Almost all modern OS X apps give you the ability to customize the toolbar to your liking and to accommodate your workflow habits. Sandro Cuccia shows you how to do this in the Preview app.
Have a couple printers you'd like to get more use out of, or maybe you don't want to have to ask which printer is available? No problem. Just make your own printer pool from your Mac.
Despite the promise long ago of the paperless office, we still need to print documents from our Macs at times. The usual launch an app to print a document routine works fine for that, but you can save a little time by printing your files directly from the Finder.
The Stickies app. Yet another gem that comes pre-installed on every Mac. Don't malign it if you haven't played with it for a while, because Sandro Cuccia shows you how Stickies can be used to enhance your workflow.
Apple includes multitouch gesture support for the built-in trackpads on its MacBook Pro and MacBook Air lineup, as well as the Magic Trackpad. With the long list of gestures OS X supports, it can be hard to figure them out. That is, until you know that Apple hid away a nice set of gesture tutorials in the System Preferences app.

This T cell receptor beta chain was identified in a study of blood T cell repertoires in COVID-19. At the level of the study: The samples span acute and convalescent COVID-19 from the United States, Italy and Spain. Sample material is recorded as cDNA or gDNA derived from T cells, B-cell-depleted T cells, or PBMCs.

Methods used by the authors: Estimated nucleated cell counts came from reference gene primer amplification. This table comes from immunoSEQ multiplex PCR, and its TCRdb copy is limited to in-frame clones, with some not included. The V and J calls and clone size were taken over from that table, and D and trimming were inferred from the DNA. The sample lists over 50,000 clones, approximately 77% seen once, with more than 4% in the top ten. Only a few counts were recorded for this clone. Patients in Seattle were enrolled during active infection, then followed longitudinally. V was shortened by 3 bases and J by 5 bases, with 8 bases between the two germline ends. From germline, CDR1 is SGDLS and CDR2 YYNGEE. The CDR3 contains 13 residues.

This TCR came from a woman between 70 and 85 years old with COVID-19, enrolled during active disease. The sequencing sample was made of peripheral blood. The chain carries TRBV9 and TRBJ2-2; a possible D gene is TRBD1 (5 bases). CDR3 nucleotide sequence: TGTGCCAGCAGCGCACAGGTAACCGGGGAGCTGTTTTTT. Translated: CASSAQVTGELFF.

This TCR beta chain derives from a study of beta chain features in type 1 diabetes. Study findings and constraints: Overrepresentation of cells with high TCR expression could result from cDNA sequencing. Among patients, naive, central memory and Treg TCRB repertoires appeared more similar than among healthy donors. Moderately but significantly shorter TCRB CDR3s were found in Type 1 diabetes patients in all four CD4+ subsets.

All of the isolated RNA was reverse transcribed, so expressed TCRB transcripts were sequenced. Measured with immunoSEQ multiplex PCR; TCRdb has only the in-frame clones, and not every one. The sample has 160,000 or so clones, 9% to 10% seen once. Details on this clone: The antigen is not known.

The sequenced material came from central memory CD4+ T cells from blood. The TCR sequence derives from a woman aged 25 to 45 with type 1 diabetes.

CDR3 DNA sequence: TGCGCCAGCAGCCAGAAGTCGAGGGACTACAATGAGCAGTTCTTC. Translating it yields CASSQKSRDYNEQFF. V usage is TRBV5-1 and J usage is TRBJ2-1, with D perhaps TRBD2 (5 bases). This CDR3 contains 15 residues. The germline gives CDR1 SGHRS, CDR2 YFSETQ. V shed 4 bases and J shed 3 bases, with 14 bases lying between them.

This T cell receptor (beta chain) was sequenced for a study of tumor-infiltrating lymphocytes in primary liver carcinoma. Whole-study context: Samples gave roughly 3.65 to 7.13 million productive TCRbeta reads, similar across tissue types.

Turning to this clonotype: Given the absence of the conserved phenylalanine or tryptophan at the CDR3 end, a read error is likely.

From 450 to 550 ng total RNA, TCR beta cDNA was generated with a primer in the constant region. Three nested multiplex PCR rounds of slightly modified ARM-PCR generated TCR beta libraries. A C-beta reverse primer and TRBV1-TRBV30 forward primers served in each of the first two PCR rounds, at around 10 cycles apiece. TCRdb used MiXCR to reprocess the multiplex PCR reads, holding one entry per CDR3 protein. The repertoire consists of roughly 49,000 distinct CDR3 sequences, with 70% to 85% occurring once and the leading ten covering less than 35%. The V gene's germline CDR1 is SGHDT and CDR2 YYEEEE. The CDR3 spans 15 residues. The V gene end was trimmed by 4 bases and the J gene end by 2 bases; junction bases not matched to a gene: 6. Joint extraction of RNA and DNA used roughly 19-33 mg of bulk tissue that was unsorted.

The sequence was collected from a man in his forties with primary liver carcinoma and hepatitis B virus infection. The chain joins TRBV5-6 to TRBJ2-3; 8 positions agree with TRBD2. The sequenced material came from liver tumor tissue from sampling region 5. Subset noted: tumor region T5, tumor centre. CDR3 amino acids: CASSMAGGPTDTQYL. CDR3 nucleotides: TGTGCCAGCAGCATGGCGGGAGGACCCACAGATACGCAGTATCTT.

Apple released Xcode 4.6.1 on Saturday, adding support for the recent OS X Mountain Lion 10.8.3 update. Xcode is Apple's app development environment with tools for creating and debugging code, and building app interfaces.
Control-clicking a document to see the Open With contextual menu is a handy way to choose exactly which app you use to open a PDF, JPG, or any other file. OS X has a problem, however, where duplicate apps can show up and make the list grow longer and longer. You can fix that issue when it crops up as long as you don't mind a quick trip to Terminal.
If you routinely need to use the same settings when printing documents from your Mac it quickly becomes a pain to make those changes every time. Turns out OS X has had a feature to save your custom print settings for a long time, and it's hiding in plain sight.
Using Finder's "Go to Folder" command is an easy and quick way to jump around in your file system. Need to go to a hidden folder or a folder buried several layers deep? No problem. Also, you can use this same feature in another place around your Mac, a place you may not have expected. Ooooo, the suspense is killing us.
What will Apple call OS X 10.9? Inquiring minds want to know, and we think we may have it.
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